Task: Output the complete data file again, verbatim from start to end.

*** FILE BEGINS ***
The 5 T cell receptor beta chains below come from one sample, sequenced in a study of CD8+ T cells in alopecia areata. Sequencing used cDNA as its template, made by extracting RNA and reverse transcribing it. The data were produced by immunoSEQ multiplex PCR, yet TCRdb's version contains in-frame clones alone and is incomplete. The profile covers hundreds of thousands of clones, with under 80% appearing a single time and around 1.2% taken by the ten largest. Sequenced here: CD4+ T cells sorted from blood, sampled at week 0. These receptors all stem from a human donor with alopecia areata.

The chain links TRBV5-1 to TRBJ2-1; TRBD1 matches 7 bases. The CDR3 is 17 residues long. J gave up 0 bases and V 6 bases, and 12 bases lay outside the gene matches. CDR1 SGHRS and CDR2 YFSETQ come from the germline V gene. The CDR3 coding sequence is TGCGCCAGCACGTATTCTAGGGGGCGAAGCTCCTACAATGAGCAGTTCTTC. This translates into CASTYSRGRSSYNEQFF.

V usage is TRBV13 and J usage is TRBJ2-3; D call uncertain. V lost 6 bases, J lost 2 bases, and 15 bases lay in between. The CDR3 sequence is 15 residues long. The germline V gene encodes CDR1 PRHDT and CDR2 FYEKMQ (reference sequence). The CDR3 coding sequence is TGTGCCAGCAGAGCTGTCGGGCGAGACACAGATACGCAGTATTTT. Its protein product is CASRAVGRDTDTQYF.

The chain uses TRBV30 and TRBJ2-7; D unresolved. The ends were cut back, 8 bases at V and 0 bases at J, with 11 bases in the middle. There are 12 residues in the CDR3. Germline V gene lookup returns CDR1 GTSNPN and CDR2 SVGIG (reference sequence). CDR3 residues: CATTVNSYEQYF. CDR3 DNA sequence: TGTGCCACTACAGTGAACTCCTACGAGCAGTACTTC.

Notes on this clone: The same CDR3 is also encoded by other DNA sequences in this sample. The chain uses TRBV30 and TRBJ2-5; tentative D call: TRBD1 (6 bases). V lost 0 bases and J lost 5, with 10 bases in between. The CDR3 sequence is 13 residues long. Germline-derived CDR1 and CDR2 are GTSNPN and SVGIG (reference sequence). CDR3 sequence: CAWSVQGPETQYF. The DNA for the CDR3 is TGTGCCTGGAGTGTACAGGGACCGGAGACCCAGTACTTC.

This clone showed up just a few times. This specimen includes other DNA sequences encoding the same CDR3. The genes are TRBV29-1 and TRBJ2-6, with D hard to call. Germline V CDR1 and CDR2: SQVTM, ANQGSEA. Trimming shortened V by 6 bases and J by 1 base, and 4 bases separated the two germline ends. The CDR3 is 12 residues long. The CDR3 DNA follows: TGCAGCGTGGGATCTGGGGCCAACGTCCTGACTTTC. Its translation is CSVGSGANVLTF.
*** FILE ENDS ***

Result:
The 5 T cell receptor beta chains below come from one sample, sequenced in a study of CD8+ T cells in alopecia areata. Sequencing used cDNA as its template, made by extracting RNA and reverse transcribing it. The data were produced by immunoSEQ multiplex PCR, yet TCRdb's version contains in-frame clones alone and is incomplete. The profile covers hundreds of thousands of clones, with under 80% appearing a single time and around 1.2% taken by the ten largest. Sequenced here: CD4+ T cells sorted from blood, sampled at week 0. These receptors all stem from a human donor with alopecia areata.

The chain links TRBV5-1 to TRBJ2-1; TRBD1 matches 7 bases. The CDR3 is 17 residues long. J gave up 0 bases and V 6 bases, and 12 bases lay outside the gene matches. CDR1 SGHRS and CDR2 YFSETQ come from the germline V gene. The CDR3 coding sequence is TGCGCCAGCACGTATTCTAGGGGGCGAAGCTCCTACAATGAGCAGTTCTTC. This translates into CASTYSRGRSSYNEQFF.

V usage is TRBV13 and J usage is TRBJ2-3; D call uncertain. V lost 6 bases, J lost 2 bases, and 15 bases lay in between. The CDR3 sequence is 15 residues long. The germline V gene encodes CDR1 PRHDT and CDR2 FYEKMQ (reference sequence). The CDR3 coding sequence is TGTGCCAGCAGAGCTGTCGGGCGAGACACAGATACGCAGTATTTT. Its protein product is CASRAVGRDTDTQYF.

The chain uses TRBV30 and TRBJ2-7; D unresolved. The ends were cut back, 8 bases at V and 0 bases at J, with 11 bases in the middle. There are 12 residues in the CDR3. Germline V gene lookup returns CDR1 GTSNPN and CDR2 SVGIG (reference sequence). CDR3 residues: CATTVNSYEQYF. CDR3 DNA sequence: TGTGCCACTACAGTGAACTCCTACGAGCAGTACTTC.

Notes on this clone: The same CDR3 is also encoded by other DNA sequences in this sample. The chain uses TRBV30 and TRBJ2-5; tentative D call: TRBD1 (6 bases). V lost 0 bases and J lost 5, with 10 bases in between. The CDR3 sequence is 13 residues long. Germline-derived CDR1 and CDR2 are GTSNPN and SVGIG (reference sequence). CDR3 sequence: CAWSVQGPETQYF. The DNA for the CDR3 is TGTGCCTGGAGTGTACAGGGACCGGAGACCCAGTACTTC.

This clone showed up just a few times. This specimen includes other DNA sequences encoding the same CDR3. The genes are TRBV29-1 and TRBJ2-6, with D hard to call. Germline V CDR1 and CDR2: SQVTM, ANQGSEA. Trimming shortened V by 6 bases and J by 1 base, and 4 bases separated the two germline ends. The CDR3 is 12 residues long. The CDR3 DNA follows: TGCAGCGTGGGATCTGGGGCCAACGTCCTGACTTTC. Its translation is CSVGSGANVLTF.